As we mentioned before, the only thing that dictates whether a spirit can be called gin or not is the presence of juniper berries. Modern gins tend to emphasise less on the juniper part and instead experiment with a wider selection of botanicals – as is the case of Hendrick’s, which uses cucumber and rose, which results in subtle and intriguing flavours. There’s no legal requirement to be considered a modern gin, but they tend to have characteristics that could be considered new-wave.
Just like how whisky and rum are aged in oak barrels, gin that sit in barrels (both new and those used for anything from wine to spiced rum) for anywhere between two months to several years take on intriguing flavour characteristics from the wood, like caramel, vanilla, and citrus notes, as well as a ’rounder’ mouthfeel.
You knew we wouldn’t leave out the Asian gins, didn’t you? A whole world of aromatics and botanicals native to Asia are what makes these gins shine, from Sichuan peppercorn and sansho berries to freshly-cracked coconuts and yellow yuzu from the north of Kyoto.
How to Taste Gin?
The process for tasting gin is fundamentally the same as wine tasting, focusing on the sight, the smell, and of course, the taste.
- Hold the glass up and admire the gin’s colour – imparted by the botanicals.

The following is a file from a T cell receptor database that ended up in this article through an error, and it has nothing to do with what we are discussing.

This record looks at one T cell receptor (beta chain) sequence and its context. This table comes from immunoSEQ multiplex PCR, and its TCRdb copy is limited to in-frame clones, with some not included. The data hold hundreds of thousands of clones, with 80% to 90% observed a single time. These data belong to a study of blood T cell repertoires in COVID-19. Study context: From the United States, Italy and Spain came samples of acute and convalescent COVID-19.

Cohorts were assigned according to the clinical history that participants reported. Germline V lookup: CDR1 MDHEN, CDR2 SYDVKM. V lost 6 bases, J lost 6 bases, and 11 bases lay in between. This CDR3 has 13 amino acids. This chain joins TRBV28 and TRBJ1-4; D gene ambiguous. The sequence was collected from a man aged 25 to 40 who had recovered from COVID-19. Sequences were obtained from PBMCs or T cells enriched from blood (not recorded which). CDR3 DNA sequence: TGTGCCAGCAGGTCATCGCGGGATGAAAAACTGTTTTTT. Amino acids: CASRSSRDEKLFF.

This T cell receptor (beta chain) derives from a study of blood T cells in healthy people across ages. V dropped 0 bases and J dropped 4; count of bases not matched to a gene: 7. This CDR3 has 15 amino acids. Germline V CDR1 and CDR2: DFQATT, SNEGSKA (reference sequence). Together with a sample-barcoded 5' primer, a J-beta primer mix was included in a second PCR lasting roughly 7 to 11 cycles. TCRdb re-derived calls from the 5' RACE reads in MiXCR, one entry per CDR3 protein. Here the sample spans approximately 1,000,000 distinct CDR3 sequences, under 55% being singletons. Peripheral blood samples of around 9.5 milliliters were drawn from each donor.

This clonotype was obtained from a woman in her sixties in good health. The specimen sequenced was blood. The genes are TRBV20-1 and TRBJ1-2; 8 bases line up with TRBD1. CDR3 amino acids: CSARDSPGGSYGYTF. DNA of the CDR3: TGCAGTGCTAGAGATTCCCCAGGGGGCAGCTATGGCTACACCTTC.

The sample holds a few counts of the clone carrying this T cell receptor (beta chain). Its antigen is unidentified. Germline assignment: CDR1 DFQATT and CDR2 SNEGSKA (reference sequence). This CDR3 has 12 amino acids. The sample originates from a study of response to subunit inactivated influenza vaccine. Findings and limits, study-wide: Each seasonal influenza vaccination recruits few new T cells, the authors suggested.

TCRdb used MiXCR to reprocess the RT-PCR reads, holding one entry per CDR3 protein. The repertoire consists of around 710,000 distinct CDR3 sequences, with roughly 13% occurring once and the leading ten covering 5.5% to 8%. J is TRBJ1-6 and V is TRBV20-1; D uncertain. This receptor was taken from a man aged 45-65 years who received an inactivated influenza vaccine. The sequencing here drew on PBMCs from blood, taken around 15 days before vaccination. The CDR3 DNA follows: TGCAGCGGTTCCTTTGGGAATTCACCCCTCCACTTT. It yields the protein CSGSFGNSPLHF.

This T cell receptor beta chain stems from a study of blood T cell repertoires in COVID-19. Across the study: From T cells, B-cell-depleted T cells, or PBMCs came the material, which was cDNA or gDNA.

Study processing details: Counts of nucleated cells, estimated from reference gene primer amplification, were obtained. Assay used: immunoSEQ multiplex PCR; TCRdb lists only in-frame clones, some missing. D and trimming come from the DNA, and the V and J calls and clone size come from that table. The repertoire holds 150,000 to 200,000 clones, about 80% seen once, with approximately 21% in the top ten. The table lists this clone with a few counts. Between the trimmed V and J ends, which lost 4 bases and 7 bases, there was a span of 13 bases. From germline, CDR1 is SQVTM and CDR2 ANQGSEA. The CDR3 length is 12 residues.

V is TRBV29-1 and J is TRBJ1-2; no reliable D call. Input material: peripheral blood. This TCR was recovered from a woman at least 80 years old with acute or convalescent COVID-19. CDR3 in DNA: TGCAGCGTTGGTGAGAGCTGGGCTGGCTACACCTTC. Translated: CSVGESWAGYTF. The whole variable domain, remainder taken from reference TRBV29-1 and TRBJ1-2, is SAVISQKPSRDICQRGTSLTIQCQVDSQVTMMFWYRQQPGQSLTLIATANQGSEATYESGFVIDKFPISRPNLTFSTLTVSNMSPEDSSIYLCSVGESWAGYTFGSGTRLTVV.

- Swirl the gin around the glass to concentrate the aromas before taking a sniff.
- Try to identify the fragrance. Aromas associated with gin are citrus, floral, spice, wood, earth, and fruit.
- Take a sip and swirl it around your mouth, assess the primary flavours, then let the gin rest on your tongue to analyse it some more.
Classic Gin Cocktails
While you almost never hear someone order gin straight up or on the rocks, we are making the argument that gin can and should be drunk neat. As vermouth-phobic stockbrokers have long known, gin can be delicious simply stirred with ice and strained into a glass or served over ice. It can be especially good with a twist of lemon or lime wedge, depending on the dominant botanicals of the individual gin.
The Martini might have been a cocktail immortalised by James Bond, but the original recipe – from Harry Craddock’s famous The Savoy Cocktail Book – calls for just equal parts gin (that’s right, no vodka) and French vermouth with a dash of orange bitters. Here’s a fun fact: the Martini glass was designed to allow rapid disposal of otherwise incriminating evidence in police raids during the prohibition period.
Legend has it that while British sailors drank lime juice mixed with rum and water to ward off scurvy during long voyages, their officers would drink gin mixed with a unique lime cordial to make Gimlets – and thus the iconic cocktail was born. While traditional recipes would specify one-half gin and one-half Rose’s Lime Cordial, freshly squeezed lime juice can be used as a replacement.
The Negroni is sexy and smooth – the perfect combination of three components that make up the very essence of a cocktail: spirit, sweet, and bitter. Comprising equal parts gin, vermouth rosso, and Campari, the classic Italian drink is then garnished with an orange peel for good measure. A fantastic apéritif, if any.